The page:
FEB: Raise AMD Awareness
What is it? How is it detected? Treatments? All you need to know....
Age-related macular degeneration (AMD) is a problem with your retina. It happens when a part of the retina called the macula is damaged. With AMD you lose your central vision. You cannot see fine details, whether you are looking at something close or far. But your peripheral (side) vision will still be normal. For instance, imagine you are looking at a clock with hands. With AMD, you might see the clock’s numbers but not the hands. AMD is the leading cause of vision loss among adults age 50 and older, affecting millions of Americans each year.
Two types of AMD
This form is quite common. About 80% (8 out of 10) of people who have AMD have the dry form. Dry AMD is when parts of the macula get thinner with age and tiny clumps of protein called drusen grow. You slowly lose central vision. There is no way to treat dry AMD yet.
This form is less common but much more serious. Wet AMD is when new, abnormal blood vessels grow under the retina. These vessels may leak blood or other fluids, causing scarring of the macula. You lose vision faster with wet AMD than with dry AMD.
Who Is at Risk for AMD?
You are more likely to develop AMD if you:
- eat a diet high in saturated fat (found in foods like meat, butter, and cheese)
- are overweight
- smoke cigarette
- are over 50 years old
- have hypertension (high blood pressure)
- have a family history of AMD
What is MPOD?
Our office tests everyone over 18 yrs for Macular Pigment Optical Density, (MPOD). Macular pigment (or ‘MP’), located in the center of the retina, performs a critical role in protecting the macula from blue light damage. MP is composed of zeaxanthin and lutein, two carotenoids which maintain its function.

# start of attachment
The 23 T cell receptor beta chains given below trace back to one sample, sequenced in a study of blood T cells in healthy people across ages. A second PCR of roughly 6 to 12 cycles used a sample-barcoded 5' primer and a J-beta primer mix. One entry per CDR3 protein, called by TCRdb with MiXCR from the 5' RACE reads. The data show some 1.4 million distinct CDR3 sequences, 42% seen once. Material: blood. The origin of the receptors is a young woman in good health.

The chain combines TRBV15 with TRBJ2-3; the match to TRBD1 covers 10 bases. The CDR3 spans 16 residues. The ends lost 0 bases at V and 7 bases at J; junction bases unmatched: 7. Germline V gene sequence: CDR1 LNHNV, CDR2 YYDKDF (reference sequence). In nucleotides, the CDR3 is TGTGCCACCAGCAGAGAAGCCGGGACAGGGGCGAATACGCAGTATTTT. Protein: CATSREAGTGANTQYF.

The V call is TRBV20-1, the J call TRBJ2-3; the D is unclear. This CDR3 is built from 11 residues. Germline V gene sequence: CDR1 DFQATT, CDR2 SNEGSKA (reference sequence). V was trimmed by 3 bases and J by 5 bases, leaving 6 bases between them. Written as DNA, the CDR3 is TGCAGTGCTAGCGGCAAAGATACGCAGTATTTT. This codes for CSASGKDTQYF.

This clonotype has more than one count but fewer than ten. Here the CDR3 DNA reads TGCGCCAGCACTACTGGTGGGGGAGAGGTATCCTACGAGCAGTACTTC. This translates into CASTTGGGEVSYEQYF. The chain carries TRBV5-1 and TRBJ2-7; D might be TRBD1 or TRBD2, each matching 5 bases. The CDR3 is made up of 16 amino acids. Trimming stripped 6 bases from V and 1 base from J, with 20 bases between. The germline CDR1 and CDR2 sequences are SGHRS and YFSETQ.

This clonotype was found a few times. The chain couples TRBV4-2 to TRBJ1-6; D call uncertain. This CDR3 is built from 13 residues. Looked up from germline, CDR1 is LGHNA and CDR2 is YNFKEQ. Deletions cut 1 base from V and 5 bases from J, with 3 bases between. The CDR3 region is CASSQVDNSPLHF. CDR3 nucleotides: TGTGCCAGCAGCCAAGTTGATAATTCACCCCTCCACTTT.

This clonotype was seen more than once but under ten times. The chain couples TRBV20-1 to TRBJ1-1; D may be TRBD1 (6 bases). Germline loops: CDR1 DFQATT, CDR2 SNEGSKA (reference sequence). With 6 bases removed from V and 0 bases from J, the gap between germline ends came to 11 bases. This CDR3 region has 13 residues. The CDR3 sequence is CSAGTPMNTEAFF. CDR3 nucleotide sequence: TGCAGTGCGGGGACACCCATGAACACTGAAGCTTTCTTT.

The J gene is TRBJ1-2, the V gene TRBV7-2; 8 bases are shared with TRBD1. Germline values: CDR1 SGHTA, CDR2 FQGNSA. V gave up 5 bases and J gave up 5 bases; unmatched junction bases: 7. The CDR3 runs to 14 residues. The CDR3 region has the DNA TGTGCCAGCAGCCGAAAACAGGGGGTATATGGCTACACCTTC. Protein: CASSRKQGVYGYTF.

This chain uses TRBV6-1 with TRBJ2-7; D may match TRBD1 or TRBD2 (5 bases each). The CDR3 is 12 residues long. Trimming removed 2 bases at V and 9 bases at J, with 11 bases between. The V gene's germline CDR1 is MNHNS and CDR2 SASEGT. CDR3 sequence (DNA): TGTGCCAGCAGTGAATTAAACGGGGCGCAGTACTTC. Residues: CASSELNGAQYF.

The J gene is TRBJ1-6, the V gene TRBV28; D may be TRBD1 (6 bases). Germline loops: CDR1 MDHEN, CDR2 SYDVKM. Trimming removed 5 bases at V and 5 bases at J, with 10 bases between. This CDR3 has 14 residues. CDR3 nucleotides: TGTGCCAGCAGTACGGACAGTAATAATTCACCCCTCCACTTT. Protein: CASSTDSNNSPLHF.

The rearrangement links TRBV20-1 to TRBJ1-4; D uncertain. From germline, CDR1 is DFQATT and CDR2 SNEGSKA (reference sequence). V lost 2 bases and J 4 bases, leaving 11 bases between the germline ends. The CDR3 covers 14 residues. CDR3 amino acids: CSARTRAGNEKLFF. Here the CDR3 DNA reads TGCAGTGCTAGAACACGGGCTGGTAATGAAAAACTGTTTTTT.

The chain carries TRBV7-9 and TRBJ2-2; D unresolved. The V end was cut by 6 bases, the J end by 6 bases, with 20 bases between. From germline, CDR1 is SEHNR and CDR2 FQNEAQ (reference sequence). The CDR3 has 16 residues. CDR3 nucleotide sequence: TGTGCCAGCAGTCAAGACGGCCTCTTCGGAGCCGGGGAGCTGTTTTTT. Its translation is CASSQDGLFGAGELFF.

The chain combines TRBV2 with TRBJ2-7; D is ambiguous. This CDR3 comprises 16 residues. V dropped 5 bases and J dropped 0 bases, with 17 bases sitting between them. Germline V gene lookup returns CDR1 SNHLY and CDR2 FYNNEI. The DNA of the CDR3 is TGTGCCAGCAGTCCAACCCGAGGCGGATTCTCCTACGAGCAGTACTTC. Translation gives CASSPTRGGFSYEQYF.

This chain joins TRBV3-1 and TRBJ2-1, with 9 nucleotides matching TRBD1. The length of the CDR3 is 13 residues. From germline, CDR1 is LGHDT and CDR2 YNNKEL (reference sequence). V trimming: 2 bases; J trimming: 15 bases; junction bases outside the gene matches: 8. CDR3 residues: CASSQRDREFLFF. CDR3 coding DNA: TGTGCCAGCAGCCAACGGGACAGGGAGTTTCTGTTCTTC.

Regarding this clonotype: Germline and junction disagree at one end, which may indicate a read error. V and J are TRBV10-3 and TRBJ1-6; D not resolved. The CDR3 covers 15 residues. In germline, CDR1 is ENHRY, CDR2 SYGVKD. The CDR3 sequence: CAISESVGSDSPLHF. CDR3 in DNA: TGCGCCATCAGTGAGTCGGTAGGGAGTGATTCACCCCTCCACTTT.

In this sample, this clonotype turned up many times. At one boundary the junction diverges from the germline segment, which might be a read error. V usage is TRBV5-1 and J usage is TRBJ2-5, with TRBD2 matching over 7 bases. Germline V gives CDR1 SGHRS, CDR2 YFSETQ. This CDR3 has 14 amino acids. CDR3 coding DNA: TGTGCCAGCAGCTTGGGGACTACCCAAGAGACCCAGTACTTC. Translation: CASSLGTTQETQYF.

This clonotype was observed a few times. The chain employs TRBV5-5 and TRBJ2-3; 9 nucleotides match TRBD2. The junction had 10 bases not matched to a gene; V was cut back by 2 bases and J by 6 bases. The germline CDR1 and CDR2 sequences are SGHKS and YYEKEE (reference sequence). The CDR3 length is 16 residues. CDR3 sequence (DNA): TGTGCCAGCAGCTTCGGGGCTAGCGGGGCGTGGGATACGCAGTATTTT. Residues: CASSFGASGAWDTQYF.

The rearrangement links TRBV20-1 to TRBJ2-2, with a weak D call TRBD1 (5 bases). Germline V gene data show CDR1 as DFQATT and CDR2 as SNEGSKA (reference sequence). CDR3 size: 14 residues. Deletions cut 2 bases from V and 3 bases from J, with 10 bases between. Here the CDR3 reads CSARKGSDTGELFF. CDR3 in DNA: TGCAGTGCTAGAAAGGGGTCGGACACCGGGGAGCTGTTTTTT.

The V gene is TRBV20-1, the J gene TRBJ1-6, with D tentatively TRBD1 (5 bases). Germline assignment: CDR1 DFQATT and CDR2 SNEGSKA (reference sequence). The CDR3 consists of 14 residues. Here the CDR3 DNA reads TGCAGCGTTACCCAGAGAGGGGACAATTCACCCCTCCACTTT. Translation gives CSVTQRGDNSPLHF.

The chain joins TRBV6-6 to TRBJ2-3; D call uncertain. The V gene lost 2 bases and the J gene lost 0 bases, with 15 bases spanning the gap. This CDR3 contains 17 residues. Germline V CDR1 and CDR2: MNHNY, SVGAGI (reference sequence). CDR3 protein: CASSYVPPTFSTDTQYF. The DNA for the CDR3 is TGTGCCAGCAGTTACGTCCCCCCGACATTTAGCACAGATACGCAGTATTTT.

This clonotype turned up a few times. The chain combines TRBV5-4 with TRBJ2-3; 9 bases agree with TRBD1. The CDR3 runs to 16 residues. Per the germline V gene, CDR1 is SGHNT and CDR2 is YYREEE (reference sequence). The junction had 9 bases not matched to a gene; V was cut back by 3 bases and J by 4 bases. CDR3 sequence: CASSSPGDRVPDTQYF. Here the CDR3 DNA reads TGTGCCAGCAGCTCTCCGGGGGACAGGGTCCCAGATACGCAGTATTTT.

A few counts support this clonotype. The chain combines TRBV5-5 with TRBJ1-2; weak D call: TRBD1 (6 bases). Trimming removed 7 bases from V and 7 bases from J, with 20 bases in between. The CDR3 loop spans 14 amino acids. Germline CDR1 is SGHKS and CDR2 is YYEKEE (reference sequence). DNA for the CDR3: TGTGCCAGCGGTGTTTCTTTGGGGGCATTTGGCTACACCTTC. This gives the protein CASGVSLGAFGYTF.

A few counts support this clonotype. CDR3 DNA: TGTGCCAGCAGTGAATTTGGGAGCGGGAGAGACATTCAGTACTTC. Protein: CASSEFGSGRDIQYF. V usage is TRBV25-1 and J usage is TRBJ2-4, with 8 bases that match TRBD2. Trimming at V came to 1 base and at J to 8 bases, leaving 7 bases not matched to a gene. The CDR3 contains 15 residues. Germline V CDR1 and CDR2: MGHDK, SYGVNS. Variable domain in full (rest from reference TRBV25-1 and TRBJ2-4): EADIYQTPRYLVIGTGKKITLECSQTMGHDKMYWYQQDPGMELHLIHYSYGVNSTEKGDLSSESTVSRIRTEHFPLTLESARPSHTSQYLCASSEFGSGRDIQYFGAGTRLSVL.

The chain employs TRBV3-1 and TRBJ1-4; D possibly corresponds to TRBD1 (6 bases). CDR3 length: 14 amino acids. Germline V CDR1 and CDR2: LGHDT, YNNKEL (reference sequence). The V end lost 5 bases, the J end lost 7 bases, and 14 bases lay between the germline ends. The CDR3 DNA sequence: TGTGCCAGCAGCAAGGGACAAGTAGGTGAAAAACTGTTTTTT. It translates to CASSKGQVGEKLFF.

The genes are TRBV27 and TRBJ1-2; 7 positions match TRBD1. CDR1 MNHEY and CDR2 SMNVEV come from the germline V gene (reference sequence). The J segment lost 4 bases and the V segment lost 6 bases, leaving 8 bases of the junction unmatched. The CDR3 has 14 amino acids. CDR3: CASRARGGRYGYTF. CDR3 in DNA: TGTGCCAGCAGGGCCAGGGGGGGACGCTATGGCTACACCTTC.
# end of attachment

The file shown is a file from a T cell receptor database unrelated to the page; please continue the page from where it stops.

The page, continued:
Why is it important?
Macular pigment is often thought of as the body’s natural blue light filter, as it absorbs harmful blue light which then protects photoreceptors in the macula from damage. It absorbs high-energy blue light, which is emitted around 400-500nm with a peak absorption of 460nm.
Low MPOD is a significant but modifiable risk factor for age-related macular degeneration (AMD). A low MPOD is a major risk factor for age-related macular degeneration, which causes gradual and total vision loss if allowed to develop or left untreated. Therefore, identifying and monitoring MPOD is critical to enabling a proactive and preventative approach to AMD.
Commonly referred to as "macular pigments," Zeaxanthin and Lutein are protective dietary derived pigments found in the macula. Numerous research studies demonstrate that dietary Zeaxanthin and Lutein intake increases low macular pigment level – a key risk factor for AMD. The human body does not produce Zeaxanthin or Lutein, so dietary intake and supplementation are essential in maintaining healthy macular pigment. According to the National Eye Institute's Age-related Eye Disease Study 2 (AREDS 2) clinical trial, a national five-year, FDA-sponsored study, participants with intermediate to advanced AMD who had the lowest intake of dietary Zeaxanthin (zee-uh-zan-thin) and Lutein achieved an amazing 26 percent risk reduction of progression to advanced AMD by supplementing with Zeaxanthin and Lutein.
Come talk to us about getting screened for MPOD and improving scores and reducing your risks for AMD. Call for an appointment 704-821-5009.